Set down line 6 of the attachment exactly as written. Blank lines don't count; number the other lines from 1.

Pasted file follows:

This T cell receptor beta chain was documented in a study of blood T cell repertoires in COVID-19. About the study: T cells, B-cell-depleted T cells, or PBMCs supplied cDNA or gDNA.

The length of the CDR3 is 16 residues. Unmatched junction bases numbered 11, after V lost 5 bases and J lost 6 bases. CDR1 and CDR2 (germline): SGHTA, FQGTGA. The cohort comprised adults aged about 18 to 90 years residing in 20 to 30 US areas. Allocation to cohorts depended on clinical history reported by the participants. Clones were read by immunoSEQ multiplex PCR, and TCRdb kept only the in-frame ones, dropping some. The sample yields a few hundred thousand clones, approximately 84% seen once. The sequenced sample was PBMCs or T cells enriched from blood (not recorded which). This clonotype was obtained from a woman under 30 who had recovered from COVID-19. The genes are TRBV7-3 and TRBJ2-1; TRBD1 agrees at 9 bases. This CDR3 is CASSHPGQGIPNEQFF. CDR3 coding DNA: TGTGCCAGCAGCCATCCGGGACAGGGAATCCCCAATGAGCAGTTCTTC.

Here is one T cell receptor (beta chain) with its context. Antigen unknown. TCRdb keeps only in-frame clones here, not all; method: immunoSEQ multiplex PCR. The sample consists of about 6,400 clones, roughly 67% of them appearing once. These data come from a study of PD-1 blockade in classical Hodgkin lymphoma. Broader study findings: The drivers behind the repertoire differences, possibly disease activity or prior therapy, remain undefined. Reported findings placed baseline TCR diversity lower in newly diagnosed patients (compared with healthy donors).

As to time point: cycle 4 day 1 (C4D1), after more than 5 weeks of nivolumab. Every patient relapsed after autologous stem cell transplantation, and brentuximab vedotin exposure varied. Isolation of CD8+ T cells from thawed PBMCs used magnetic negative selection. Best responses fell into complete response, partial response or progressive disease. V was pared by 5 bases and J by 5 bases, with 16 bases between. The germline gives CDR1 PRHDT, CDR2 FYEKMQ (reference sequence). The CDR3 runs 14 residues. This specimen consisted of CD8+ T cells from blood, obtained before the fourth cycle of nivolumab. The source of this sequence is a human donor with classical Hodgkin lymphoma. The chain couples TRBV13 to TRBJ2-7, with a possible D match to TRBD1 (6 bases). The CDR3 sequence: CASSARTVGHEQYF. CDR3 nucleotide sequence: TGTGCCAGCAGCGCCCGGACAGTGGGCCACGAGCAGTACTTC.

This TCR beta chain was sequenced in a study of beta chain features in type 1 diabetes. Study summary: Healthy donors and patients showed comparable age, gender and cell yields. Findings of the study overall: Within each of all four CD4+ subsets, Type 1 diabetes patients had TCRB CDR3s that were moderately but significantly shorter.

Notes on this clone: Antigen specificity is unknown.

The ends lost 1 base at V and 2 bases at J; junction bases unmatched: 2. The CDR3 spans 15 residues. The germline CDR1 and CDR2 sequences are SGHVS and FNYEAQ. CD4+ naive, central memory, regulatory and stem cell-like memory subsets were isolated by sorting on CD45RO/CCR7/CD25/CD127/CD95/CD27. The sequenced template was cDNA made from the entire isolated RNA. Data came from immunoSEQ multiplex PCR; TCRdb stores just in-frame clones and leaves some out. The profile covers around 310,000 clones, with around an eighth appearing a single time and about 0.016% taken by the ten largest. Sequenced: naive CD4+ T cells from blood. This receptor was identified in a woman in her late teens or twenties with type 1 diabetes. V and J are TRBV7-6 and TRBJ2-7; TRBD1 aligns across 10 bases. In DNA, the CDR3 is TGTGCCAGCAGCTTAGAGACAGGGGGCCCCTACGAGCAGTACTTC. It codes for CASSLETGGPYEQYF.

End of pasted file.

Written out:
Notes on this clone: Antigen specificity is unknown.